[osg-users] Multithreading crash due toosgDb::Registry::instance()

Paul Speed pspeed at progeeks.com
Thu Mar 19 09:21:27 PDT 2009

Just a note for those of us who have been bitten by double check locking 
issues in Java, this technique is highly dependent on the threading and 
data architecture in use.  There are subtle issues between when a thread 
commits its local state and the possibility for the compiler to reorder 
statements.  This was less of an issue on single-core boxes but comes up 
in multi-core where the local thread state may not be committed.  I 
can't be sure but there may have also been some subtle statement 
reordering issues with respect to the compiler not knowing that your 
guard release _must_ be run after the instance_ = new Singleton has 
_fully_ executed.

I don't know if these problems crop up in C++ but it certainly seems 
like they could depending on the threading implementation and compiler 
optimization strategy.

Worst case for a singleton pattern is that you might get a race 
condition where two instances are created.  There are other 
double-checked locking situations that are much more insidious.


Paul Melis wrote:
> Robert Osfield wrote:
>> 2009/3/17 Schmidt, Richard <Richard.Schmidt at eads.com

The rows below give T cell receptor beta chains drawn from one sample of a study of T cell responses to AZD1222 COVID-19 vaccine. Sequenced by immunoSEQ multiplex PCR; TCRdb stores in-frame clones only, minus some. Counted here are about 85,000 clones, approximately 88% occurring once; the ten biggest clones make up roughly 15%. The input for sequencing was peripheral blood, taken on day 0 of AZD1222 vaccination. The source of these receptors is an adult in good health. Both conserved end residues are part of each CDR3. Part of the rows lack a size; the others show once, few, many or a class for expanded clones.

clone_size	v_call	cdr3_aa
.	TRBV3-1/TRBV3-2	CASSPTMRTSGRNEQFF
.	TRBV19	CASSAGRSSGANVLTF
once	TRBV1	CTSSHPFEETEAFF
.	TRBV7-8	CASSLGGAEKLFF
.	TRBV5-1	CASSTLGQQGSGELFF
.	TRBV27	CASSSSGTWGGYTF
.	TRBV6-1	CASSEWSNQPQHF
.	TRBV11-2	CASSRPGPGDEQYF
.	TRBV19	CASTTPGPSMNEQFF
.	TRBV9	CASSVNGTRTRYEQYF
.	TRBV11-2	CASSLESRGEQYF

>> <mailto:Richard.Schmidt at eads.com>>
>>     http://www.cs.wustl.edu/~schmidt/PDF/DC-Locking.pdf
>>     <http://www.cs.wustl.edu/%7Eschmidt/PDF/DC-Locking.pdf>
>> Could you explain what the above document is all about...
> I just read it an it describes a pattern where you use a mutex to guard 
> access to the singleton's _instance value, but in such a way that the 
> mutex is only needed when _instance == NULL, i.e.
> class Singleton
> {
> public:
>    static Singleton *instance (void)
>    {
>         // First check
>         if (instance_ == 0)
>        {
>           // Ensure serialization (guard constructor acquires lock_).
>          Guard<Mutex> guard (lock_);
>          // Double check.
>          if (instance_ == 0)
>               instance_ = new Singleton;
>        }
>         return instance_;
>         // guard destructor releases lock_.
>    }
> private:
>    static Mutex lock_;
>    static Singleton *instance_;
> };
> This should give you thread-safe access to Singleton->instance() at all 
> times combined with correct initialization.
> Quite neat actually,
> Paul
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